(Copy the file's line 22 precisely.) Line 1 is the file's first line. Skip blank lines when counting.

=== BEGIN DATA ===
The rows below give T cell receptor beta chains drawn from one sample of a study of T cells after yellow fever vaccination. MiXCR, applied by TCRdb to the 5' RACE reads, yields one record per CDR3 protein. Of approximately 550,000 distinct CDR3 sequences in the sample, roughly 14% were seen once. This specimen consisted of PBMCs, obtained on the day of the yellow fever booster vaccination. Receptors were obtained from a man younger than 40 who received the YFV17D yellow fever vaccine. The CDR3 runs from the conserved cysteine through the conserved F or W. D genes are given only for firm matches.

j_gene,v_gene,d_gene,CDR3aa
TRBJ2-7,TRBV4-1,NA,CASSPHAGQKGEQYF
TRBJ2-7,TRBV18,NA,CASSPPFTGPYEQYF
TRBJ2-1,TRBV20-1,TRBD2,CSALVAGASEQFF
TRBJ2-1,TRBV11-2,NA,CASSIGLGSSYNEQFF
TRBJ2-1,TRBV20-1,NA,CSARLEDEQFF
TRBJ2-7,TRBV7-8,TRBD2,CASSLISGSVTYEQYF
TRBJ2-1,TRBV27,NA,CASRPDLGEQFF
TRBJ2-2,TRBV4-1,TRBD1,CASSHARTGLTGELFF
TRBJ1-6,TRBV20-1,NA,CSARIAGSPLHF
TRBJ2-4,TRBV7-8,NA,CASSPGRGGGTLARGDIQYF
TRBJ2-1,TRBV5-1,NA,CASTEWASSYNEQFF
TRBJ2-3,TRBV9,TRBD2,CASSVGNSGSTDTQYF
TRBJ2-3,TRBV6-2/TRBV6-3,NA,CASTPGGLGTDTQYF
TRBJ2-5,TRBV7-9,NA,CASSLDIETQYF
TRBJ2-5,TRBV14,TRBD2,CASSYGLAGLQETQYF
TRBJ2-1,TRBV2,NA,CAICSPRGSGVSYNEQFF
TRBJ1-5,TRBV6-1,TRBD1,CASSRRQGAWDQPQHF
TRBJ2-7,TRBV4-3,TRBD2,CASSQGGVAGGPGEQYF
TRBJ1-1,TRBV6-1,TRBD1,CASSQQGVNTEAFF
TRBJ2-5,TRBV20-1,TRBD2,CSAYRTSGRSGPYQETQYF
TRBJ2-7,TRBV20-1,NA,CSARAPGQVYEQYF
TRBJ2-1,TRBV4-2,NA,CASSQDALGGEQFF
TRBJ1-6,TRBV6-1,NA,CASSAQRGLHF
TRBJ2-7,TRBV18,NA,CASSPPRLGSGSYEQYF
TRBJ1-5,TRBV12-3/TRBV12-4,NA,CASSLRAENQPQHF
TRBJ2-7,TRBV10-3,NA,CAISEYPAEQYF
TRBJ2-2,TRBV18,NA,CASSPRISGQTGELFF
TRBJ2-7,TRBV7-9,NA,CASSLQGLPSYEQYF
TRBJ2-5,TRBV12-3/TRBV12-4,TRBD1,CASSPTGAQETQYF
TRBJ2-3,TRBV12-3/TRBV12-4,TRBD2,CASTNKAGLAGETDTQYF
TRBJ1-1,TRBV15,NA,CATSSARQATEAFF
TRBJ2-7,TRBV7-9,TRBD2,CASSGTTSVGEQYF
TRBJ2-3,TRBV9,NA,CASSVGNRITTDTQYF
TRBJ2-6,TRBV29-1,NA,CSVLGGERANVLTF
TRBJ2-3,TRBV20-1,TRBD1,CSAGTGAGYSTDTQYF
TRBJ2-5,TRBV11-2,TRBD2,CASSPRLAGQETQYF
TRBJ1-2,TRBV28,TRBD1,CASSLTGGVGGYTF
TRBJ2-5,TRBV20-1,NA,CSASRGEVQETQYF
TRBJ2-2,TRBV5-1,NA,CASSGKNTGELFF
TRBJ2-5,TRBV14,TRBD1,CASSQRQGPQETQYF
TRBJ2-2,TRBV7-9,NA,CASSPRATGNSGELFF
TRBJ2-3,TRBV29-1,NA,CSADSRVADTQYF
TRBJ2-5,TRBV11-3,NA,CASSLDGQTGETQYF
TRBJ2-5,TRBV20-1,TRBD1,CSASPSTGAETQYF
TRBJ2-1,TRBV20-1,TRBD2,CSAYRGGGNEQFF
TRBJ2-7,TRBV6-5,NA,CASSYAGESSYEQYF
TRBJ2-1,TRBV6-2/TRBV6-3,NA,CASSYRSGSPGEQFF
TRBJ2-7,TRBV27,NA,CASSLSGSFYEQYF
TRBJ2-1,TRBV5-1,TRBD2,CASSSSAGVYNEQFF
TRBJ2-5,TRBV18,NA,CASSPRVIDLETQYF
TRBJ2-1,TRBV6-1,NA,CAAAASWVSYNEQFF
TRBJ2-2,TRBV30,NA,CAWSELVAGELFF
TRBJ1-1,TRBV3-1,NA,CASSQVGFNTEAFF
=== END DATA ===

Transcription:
TRBJ2-5,TRBV20-1,TRBD2,CSAYRTSGRSGPYQETQYF